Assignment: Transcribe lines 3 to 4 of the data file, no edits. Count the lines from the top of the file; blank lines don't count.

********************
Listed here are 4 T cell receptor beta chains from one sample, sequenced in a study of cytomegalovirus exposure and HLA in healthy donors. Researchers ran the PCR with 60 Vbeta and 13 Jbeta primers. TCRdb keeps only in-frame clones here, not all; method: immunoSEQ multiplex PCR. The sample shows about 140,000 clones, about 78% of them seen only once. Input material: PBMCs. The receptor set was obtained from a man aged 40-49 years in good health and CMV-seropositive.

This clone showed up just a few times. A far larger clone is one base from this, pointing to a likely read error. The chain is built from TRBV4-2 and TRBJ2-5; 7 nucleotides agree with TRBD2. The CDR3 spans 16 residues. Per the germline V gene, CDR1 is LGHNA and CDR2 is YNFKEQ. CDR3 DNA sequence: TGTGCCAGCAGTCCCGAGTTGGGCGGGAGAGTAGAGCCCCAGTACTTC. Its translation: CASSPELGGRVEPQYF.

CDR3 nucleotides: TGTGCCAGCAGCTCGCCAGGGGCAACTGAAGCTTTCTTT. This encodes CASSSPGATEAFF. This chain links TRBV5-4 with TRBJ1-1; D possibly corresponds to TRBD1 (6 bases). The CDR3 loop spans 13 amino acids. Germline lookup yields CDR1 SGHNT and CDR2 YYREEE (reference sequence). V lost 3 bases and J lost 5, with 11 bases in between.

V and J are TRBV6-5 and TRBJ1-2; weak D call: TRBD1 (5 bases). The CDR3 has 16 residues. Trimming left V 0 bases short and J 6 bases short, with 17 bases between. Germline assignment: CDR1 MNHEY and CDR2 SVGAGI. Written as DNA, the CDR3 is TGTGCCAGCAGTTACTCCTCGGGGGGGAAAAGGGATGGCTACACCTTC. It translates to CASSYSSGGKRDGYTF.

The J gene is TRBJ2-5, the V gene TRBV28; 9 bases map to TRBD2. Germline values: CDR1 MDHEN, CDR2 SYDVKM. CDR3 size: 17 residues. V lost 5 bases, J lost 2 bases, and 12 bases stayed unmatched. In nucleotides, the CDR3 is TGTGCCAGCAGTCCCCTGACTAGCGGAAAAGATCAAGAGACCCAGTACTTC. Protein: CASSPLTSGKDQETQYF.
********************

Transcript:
CDR3 nucleotides: TGTGCCAGCAGCTCGCCAGGGGCAACTGAAGCTTTCTTT. This encodes CASSSPGATEAFF. This chain links TRBV5-4 with TRBJ1-1; D possibly corresponds to TRBD1 (6 bases). The CDR3 loop spans 13 amino acids. Germline lookup yields CDR1 SGHNT and CDR2 YYREEE (reference sequence). V lost 3 bases and J lost 5, with 11 bases in between.

V and J are TRBV6-5 and TRBJ1-2; weak D call: TRBD1 (5 bases). The CDR3 has 16 residues. Trimming left V 0 bases short and J 6 bases short, with 17 bases between. Germline assignment: CDR1 MNHEY and CDR2 SVGAGI. Written as DNA, the CDR3 is TGTGCCAGCAGTTACTCCTCGGGGGGGAAAAGGGATGGCTACACCTTC. It translates to CASSYSSGGKRDGYTF.